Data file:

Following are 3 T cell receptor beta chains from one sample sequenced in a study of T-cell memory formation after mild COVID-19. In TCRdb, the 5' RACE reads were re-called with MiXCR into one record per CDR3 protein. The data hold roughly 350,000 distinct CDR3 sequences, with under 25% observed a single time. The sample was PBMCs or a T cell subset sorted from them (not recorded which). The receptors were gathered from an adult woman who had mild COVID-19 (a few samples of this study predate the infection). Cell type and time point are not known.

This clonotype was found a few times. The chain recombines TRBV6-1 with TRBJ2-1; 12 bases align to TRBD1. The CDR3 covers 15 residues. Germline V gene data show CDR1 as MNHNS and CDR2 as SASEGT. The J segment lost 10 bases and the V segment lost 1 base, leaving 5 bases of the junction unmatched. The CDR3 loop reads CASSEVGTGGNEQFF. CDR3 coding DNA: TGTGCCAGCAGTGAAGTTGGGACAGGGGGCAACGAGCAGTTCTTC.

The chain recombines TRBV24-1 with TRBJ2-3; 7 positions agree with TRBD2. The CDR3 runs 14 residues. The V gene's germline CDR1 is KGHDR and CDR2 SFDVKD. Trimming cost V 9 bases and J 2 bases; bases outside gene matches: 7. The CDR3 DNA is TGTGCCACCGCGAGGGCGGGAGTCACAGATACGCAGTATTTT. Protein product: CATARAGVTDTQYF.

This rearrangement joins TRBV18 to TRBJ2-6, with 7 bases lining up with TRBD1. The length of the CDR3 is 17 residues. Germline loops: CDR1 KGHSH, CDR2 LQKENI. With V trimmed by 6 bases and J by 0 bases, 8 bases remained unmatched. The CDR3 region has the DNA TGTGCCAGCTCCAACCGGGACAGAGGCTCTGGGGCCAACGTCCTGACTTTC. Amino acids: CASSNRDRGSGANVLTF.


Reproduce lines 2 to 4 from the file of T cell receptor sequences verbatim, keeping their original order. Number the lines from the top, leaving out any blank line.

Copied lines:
This clonotype was found a few times. The chain recombines TRBV6-1 with TRBJ2-1; 12 bases align to TRBD1. The CDR3 covers 15 residues. Germline V gene data show CDR1 as MNHNS and CDR2 as SASEGT. The J segment lost 10 bases and the V segment lost 1 base, leaving 5 bases of the junction unmatched. The CDR3 loop reads CASSEVGTGGNEQFF. CDR3 coding DNA: TGTGCCAGCAGTGAAGTTGGGACAGGGGGCAACGAGCAGTTCTTC.

The chain recombines TRBV24-1 with TRBJ2-3; 7 positions agree with TRBD2. The CDR3 runs 14 residues. The V gene's germline CDR1 is KGHDR and CDR2 SFDVKD. Trimming cost V 9 bases and J 2 bases; bases outside gene matches: 7. The CDR3 DNA is TGTGCCACCGCGAGGGCGGGAGTCACAGATACGCAGTATTTT. Protein product: CATARAGVTDTQYF.

This rearrangement joins TRBV18 to TRBJ2-6, with 7 bases lining up with TRBD1. The length of the CDR3 is 17 residues. Germline loops: CDR1 KGHSH, CDR2 LQKENI. With V trimmed by 6 bases and J by 0 bases, 8 bases remained unmatched. The CDR3 region has the DNA TGTGCCAGCTCCAACCGGGACAGAGGCTCTGGGGCCAACGTCCTGACTTTC. Amino acids: CASSNRDRGSGANVLTF.